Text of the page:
“high” and “low” bodies in the story destabilize conventional readings. Roberts provides extensive theoretical justification for his project via Cixous, Foucault, Jane Gallop,
Stallybrass and White, and many others—more than he needed, I think, to undergird his subsequent analyses of “Typhoon” and The Secret Agent. The focus on the body in The
Secret Agent in the second half of the chapter seems particularly useful, however, leading to a number of original observations and clarifying what is, for me, the vexing issue of tone in the novel. Roberts examines the confrontation between Heat and the Professor on a side street of London:
Heat looms up “stalwart and erect” with a “swinging pace” (82), with “a
good deal of forehead, which appeared very white in the dusk,” and
eyeballs which “glimmered piercingly” (83). The allusion to his forehead
emphasizes his upper body/mind, his piercing eyes suggest mental
perspicacity and his “whiteness” implies (in terms of the racist discourses
of the time) a lack of degeneracy, in contrast . . . to the association of
Ossipon with racial otherness . . . . An attitude of body fascism, partially
endorsed by the narrator through the use of free indirect discourse,
emerges in the observation: “To the vigorous, tenacious vitality of the Chief Inspector, the physical wretchedness of that being, so obviously not
fit to live, was ominous” (94). One might or might not sympathize with
the view that the Professor is unfit to live on the grounds of his morals and
actions, but the assertion that he is not fit to live because of his poor
physique is characteristic of the unpleasant way in which The Secret Agent
treats the body as a site for the inscription of narratorial judgement. Yet in
both these scenes, and in the interview between Heat and the Assistant
Commissioner, the separation of high and low, inside and outside, health
and degeneracy, white and black, upon which the self-image of the
European male “classical” body depends is subtly eroded. (85)
This passage navigates the scene with great subtlety, and Roberts is equally perceptive in his treatment of Stevie, showing how his fate is the result of his “abjected,” feminized position – his “partial masculinity” (93). He has no control over his own body, a helplessness that is ultimately and grotesquely figured in his radical dissolution in
Opening a superb discussion of Nostromo in Chapter 4, Roberts remarks, amusingly, that “heroic male moustaches are much in evidence” (94) in the novel.
Despite its ending, Nostromo may be Conrad’s greatest creation, and Roberts articulates its thoroughgoing critique of Latin and, especially, English masculinity via Nostromo and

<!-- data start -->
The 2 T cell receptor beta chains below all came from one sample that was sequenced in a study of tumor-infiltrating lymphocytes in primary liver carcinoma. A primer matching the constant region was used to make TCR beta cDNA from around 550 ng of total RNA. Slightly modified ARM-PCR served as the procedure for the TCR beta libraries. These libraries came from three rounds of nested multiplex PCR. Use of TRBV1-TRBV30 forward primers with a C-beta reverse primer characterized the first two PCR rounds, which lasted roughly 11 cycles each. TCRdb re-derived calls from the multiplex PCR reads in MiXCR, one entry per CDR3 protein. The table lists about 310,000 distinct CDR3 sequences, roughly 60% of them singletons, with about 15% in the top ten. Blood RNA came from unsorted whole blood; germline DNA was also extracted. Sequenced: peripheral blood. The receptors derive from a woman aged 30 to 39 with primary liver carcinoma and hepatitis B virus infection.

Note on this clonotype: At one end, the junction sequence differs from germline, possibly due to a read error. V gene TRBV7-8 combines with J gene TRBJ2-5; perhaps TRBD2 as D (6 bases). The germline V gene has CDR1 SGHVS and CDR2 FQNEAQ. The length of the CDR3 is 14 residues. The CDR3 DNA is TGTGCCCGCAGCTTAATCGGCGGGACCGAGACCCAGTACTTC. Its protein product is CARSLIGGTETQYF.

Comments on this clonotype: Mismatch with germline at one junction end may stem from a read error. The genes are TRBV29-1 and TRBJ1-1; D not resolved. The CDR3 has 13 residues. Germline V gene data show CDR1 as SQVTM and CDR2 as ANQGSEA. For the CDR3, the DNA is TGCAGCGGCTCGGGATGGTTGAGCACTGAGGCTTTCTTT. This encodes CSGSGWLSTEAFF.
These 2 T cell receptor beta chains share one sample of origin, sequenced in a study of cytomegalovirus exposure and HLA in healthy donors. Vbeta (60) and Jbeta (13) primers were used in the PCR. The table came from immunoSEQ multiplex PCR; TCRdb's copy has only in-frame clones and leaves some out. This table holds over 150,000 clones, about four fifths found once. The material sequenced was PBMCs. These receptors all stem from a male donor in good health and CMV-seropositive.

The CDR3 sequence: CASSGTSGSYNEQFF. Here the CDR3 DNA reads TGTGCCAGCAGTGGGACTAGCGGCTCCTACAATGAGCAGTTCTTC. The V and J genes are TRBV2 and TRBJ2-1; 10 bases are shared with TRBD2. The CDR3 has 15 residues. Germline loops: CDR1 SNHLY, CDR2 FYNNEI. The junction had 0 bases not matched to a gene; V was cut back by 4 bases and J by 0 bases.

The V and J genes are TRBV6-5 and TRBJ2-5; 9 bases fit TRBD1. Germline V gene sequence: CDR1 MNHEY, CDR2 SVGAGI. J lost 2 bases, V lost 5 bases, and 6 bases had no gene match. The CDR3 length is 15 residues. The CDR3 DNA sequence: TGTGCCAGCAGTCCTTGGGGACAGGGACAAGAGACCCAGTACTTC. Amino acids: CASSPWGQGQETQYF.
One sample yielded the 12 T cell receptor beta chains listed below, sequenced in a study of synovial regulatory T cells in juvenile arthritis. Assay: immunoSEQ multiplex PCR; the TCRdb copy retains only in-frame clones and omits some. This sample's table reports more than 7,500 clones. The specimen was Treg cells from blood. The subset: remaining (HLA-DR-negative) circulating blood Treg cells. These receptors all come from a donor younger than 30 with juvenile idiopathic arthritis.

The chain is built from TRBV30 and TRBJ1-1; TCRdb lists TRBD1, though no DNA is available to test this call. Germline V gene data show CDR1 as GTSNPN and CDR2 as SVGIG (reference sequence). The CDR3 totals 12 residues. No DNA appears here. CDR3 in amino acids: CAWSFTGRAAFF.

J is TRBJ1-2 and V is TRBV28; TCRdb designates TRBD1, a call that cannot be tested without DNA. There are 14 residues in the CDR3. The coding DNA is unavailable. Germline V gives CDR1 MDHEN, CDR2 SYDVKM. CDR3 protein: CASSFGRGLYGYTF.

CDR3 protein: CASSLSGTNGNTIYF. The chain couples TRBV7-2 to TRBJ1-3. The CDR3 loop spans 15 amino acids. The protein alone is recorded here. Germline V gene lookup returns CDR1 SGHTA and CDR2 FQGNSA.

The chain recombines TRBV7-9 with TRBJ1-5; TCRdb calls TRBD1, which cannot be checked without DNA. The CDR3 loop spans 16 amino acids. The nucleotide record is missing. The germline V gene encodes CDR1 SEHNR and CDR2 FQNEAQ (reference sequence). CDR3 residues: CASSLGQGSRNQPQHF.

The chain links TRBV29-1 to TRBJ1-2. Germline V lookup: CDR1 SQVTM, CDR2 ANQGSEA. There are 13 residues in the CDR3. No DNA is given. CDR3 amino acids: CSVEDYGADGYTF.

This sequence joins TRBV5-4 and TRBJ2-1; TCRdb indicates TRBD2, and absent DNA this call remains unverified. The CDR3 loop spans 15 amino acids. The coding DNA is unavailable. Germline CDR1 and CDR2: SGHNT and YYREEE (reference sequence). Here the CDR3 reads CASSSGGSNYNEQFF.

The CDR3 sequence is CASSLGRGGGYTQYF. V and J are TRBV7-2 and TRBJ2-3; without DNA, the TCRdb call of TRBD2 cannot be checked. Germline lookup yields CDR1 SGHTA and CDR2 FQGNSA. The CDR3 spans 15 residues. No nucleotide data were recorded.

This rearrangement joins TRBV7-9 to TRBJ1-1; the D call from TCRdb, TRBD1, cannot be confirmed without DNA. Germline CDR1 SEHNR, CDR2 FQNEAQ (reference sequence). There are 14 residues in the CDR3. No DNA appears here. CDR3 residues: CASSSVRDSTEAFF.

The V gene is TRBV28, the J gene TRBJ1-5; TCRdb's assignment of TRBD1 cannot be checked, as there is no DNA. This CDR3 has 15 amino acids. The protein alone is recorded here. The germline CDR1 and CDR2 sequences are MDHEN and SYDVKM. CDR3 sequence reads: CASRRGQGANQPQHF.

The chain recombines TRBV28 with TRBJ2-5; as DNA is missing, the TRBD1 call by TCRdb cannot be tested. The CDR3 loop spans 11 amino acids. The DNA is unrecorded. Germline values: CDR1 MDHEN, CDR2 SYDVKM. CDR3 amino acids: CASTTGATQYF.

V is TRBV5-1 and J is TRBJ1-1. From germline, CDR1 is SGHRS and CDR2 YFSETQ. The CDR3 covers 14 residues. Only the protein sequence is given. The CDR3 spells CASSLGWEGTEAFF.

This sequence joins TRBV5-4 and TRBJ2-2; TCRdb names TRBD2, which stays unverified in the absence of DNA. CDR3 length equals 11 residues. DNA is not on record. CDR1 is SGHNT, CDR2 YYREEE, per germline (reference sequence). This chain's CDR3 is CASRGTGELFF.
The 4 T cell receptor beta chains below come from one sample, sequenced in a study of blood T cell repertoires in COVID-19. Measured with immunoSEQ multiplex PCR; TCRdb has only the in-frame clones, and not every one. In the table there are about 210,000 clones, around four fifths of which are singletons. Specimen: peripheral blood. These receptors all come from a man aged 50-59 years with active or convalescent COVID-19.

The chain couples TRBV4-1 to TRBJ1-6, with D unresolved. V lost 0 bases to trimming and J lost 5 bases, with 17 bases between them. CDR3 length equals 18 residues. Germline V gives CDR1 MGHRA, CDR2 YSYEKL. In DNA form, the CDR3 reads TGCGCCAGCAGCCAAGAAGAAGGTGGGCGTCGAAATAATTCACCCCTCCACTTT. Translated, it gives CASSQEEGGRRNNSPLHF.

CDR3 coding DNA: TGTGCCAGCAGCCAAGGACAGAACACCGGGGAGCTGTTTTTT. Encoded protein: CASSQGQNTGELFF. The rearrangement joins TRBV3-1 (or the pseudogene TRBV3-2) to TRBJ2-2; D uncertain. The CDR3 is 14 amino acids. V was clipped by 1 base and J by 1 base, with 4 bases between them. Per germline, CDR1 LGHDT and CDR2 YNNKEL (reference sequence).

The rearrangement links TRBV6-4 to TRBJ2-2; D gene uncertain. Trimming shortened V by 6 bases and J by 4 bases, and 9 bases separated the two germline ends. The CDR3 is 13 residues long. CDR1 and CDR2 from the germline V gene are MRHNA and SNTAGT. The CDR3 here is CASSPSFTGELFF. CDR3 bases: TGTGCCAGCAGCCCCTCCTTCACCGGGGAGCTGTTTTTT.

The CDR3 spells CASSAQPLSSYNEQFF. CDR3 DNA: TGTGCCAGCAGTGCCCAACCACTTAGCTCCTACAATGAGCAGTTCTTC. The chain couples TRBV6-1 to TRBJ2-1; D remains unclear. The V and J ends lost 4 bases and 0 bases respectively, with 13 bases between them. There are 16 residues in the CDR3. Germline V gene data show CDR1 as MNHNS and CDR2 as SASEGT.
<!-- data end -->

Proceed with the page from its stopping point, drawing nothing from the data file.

Charles Gould. The novel, Roberts argues, “not only calls into question the implicit moral claims underlying Gould’s Englishness, but also demonstrates the moral and emotional vacuity of ideals of normative masculinity, since Gould and Nostromo are both revealed to be hollow men of modernity” (96). As many critics have noted, Conrad is less successful in his depiction of their “women”—Nostromo’s Giselle hasn’t much more
depth than his “Morenita,” and Emilia Gould, good as she is, gains interest only from her
hopeless devotion to the hollow Charles. Roberts’ observations on narrative voice, the
triangulation of male desire, the discipline (via Foucault) of male bodies, the gendering of
power relationships, and the influence of the novel’s colonial overlay lead to a
remarkably nuanced reading.
Heart of Darkness has attracted more critics than any other novella – there is
hardly a word that hasn’t been picked up, examined, and re-examined. Yet Roberts’ discussion in Chapter 5 adds appreciably to that criticism. Telling stories, writing letters, intercepting letters, retelling “true” incidents, confessing, overhearing, and lying are all the ways that information is exchanged in the novella, and Roberts notes how that exchange is always gendered. He writes persuasively of how Marlow uses his Aunt and other women to make his own world “epistemologically secure.” Women also serve, in complicated ways, to both foster and deny desire between men. Roberts argues convincingly that though the story is not “primarily about repressed homosexual desire”
(131), “Marlow’s placing of the Intended as one of Kurtz’s possessions, comparable to the ivory in which he traded, is part of an economy of repressed same-sex desire,
complicit with both the structures of patriarchy and the economies of empire” (136).